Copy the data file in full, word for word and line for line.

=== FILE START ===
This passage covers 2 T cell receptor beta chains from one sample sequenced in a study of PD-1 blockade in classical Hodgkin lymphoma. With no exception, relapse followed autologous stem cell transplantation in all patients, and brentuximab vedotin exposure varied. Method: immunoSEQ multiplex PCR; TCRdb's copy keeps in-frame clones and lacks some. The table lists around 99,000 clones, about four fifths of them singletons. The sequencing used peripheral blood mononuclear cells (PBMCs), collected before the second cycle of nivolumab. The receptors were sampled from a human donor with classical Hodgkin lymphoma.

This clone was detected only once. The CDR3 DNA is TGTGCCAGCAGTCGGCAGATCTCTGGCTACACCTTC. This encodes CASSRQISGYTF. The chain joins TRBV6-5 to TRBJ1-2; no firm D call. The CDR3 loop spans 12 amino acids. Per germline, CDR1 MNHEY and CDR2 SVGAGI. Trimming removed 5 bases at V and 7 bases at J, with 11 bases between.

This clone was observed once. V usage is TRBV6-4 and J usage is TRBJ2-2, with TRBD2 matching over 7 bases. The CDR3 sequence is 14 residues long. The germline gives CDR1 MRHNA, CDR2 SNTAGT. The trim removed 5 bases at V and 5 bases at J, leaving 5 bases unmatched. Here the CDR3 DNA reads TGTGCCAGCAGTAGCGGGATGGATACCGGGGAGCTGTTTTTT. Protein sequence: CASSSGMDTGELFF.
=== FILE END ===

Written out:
This passage covers 2 T cell receptor beta chains from one sample sequenced in a study of PD-1 blockade in classical Hodgkin lymphoma. With no exception, relapse followed autologous stem cell transplantation in all patients, and brentuximab vedotin exposure varied. Method: immunoSEQ multiplex PCR; TCRdb's copy keeps in-frame clones and lacks some. The table lists around 99,000 clones, about four fifths of them singletons. The sequencing used peripheral blood mononuclear cells (PBMCs), collected before the second cycle of nivolumab. The receptors were sampled from a human donor with classical Hodgkin lymphoma.

This clone was detected only once. The CDR3 DNA is TGTGCCAGCAGTCGGCAGATCTCTGGCTACACCTTC. This encodes CASSRQISGYTF. The chain joins TRBV6-5 to TRBJ1-2; no firm D call. The CDR3 loop spans 12 amino acids. Per germline, CDR1 MNHEY and CDR2 SVGAGI. Trimming removed 5 bases at V and 7 bases at J, with 11 bases between.

This clone was observed once. V usage is TRBV6-4 and J usage is TRBJ2-2, with TRBD2 matching over 7 bases. The CDR3 sequence is 14 residues long. The germline gives CDR1 MRHNA, CDR2 SNTAGT. The trim removed 5 bases at V and 5 bases at J, leaving 5 bases unmatched. Here the CDR3 DNA reads TGTGCCAGCAGTAGCGGGATGGATACCGGGGAGCTGTTTTTT. Protein sequence: CASSSGMDTGELFF.